With the holy year celebrations approaching fast in 2016, the city of Rome is taking desperate measures to cope with the huge volume of tourists and pilgrims for the event. One of the dramatic steps taken by the city in this regard is raising the taxes for visitors during the jubilee year.
A coach permit to enter the city for one day to give the tourists access to sites such as the Vatican will now cost €1,000, which is essentially five times higher than the current price, which is €200.
Obviously, travel agents and tour managers who have already booked holidays for their customers have risen up in protest against this step by the city council. To make things worse for tourists, the taxation on accommodation will also be going up by double the current charge.
The ETOA (European Tourism Association) has already expressed its concern regarding this decision stating that imposing a fivefold hike on current charges for the daily permit defies all logic. They went further to add that it would pose a threat to prepaid contracts for 2016 and future tourist contracts as well, translating eventually to Rome becoming a destination that is too expensive and unpredictable for most people.
The ETOA gave a breakdown of the cost for the average traveler to Rome in the holy year celebrations. Apparently, an individual in a group comprised of 40 would end up paying €33 for a package that includes a night in a four-star hotel and a night on the coach. Tom Jenkins, CEO of ETOA termed the behavior "vicious and irrational" and that it lacked any sense of practical planning.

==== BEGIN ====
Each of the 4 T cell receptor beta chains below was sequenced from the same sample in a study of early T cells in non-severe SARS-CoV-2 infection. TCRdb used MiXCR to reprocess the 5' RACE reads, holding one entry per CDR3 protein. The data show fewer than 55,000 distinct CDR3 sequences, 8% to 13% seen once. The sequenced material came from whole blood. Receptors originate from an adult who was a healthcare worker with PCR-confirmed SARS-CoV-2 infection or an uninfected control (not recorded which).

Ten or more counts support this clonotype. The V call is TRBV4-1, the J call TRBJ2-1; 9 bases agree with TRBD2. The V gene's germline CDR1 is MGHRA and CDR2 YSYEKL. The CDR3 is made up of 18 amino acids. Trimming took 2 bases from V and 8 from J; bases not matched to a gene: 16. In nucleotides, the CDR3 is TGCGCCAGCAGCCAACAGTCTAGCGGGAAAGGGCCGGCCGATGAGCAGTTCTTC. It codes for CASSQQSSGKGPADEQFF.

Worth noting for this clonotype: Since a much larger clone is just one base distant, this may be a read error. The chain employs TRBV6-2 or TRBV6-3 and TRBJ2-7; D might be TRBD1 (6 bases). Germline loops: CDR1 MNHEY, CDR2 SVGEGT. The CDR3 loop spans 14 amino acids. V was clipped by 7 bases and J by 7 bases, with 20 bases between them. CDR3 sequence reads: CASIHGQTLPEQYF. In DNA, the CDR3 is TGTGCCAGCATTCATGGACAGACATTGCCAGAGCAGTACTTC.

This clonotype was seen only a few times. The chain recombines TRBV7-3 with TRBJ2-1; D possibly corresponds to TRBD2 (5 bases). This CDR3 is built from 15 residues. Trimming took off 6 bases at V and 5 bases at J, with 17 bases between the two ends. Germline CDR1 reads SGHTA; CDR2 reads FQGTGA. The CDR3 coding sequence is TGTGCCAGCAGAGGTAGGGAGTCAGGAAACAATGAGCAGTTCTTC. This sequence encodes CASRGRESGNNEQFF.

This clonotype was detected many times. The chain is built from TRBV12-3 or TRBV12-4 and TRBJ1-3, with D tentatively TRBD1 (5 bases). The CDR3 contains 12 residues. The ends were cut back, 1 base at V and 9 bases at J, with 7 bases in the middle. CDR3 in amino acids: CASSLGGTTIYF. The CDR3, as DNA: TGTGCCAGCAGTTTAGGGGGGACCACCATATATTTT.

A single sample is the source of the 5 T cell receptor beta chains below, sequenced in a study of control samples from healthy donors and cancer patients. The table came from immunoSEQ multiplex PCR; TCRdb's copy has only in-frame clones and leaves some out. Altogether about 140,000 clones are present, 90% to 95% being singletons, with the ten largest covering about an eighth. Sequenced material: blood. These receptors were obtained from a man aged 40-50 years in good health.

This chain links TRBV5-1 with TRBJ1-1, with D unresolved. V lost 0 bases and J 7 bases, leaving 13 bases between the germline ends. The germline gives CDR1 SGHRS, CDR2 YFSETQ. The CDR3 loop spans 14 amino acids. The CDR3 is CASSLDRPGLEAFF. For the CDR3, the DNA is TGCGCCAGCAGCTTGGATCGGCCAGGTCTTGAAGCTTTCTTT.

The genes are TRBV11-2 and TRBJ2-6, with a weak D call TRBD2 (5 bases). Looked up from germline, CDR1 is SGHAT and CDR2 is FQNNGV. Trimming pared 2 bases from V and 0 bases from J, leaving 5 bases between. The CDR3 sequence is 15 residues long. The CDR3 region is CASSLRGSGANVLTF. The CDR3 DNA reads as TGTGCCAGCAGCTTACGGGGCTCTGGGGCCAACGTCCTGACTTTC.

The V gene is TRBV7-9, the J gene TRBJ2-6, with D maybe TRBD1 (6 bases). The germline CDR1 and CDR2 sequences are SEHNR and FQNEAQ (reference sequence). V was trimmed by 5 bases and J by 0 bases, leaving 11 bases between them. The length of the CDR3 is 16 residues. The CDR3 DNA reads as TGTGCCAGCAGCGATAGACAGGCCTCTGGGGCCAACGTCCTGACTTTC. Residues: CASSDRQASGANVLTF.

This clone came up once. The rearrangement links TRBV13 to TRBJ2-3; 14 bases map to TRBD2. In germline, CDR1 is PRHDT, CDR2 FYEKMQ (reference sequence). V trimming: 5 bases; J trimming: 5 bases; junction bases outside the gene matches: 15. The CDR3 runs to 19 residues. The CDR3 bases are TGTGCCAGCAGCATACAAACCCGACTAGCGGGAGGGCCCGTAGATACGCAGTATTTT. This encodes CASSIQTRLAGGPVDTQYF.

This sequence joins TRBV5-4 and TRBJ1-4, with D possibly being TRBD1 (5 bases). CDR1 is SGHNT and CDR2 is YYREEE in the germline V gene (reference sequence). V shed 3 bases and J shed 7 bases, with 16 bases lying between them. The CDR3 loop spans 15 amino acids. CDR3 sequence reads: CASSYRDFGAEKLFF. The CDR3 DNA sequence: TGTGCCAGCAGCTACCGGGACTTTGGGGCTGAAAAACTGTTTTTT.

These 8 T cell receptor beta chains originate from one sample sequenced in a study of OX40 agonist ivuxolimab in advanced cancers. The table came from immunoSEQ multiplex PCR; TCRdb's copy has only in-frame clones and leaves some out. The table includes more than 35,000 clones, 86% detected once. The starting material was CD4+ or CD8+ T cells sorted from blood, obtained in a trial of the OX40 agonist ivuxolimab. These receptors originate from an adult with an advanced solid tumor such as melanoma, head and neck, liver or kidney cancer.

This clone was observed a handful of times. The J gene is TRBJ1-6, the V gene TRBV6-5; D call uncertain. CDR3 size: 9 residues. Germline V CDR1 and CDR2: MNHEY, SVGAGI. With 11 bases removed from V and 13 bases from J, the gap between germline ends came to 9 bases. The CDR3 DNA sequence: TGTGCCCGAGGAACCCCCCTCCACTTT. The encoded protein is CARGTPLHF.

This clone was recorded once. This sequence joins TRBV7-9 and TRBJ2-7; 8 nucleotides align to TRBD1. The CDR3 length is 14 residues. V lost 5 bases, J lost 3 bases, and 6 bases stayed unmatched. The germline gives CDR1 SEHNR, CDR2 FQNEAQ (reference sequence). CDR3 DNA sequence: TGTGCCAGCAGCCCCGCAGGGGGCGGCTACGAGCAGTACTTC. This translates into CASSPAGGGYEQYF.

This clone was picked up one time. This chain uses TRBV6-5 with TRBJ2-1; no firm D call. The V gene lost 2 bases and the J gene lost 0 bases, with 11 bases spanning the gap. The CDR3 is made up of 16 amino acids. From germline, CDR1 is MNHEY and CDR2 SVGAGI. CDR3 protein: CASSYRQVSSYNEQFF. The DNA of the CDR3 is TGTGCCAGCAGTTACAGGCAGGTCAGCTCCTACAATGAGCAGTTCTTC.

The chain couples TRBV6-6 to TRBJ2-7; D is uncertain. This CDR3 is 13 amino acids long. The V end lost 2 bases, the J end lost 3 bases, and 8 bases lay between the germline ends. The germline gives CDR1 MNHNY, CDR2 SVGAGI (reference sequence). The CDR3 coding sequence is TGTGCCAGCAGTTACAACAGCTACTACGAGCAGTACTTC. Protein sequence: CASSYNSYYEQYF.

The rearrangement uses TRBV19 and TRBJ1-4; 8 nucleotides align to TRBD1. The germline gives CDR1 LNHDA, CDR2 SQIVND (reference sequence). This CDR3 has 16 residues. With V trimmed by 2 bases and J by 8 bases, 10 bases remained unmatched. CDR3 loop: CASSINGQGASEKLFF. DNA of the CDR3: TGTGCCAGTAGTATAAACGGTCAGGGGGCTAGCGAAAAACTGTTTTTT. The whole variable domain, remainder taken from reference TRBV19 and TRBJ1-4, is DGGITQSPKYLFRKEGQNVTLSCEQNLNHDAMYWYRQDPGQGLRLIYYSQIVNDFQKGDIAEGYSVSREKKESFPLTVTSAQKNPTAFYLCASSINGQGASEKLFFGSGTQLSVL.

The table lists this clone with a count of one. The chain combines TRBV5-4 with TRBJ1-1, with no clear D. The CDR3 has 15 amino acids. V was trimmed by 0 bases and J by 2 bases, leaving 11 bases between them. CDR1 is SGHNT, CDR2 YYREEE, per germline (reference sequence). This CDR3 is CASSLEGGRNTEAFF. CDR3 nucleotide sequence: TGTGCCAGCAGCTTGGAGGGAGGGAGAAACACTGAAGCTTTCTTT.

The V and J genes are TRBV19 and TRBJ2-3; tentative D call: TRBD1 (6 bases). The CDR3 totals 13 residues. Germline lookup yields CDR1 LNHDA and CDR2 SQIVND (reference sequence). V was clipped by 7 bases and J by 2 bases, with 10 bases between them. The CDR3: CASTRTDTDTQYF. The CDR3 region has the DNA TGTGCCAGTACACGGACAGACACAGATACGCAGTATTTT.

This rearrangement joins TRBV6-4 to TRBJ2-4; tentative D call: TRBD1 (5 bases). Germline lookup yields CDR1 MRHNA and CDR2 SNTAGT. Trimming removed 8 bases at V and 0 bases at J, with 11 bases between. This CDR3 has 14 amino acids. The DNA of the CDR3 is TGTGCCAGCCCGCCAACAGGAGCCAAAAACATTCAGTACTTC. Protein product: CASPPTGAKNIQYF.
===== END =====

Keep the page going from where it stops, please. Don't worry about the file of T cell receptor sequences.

The Holy year in Rome was announced as a year of mercy by Pope Francis, and this is bound to attract thousands of pilgrims into the city. Keeping this in perspective, the step to hike the visitor taxations might actually bring a bit of relief to take off some pressure from the already highly congested streets.
Last year the city streets were clogged up with more than 90,000 coaches and in 2016, it is expected to go up to an impossible 170,000 coaches even with the steep hike in charges. The current plan is far from adequate to handle the situation in any measure. According to experts, there needs to be a practical strategy to deal with what will invariably be a catastrophe in terms of tourist management.
Although there are more than adequate parking sites out of the center, there is no practical system to bring tourists from these sites to the center where the tourist destinations are situated. There is also no link from the main train stations to the smaller St. Peter's station. The funding to implement anything worthwhile is inadequate and has arrived too late.
All said and done, if Rome is serious about their bid for the 2024 Olympics, they need to demonstrate through the Holy Year celebrations in 2016 that they are indeed capable of handling an event of this magnitude.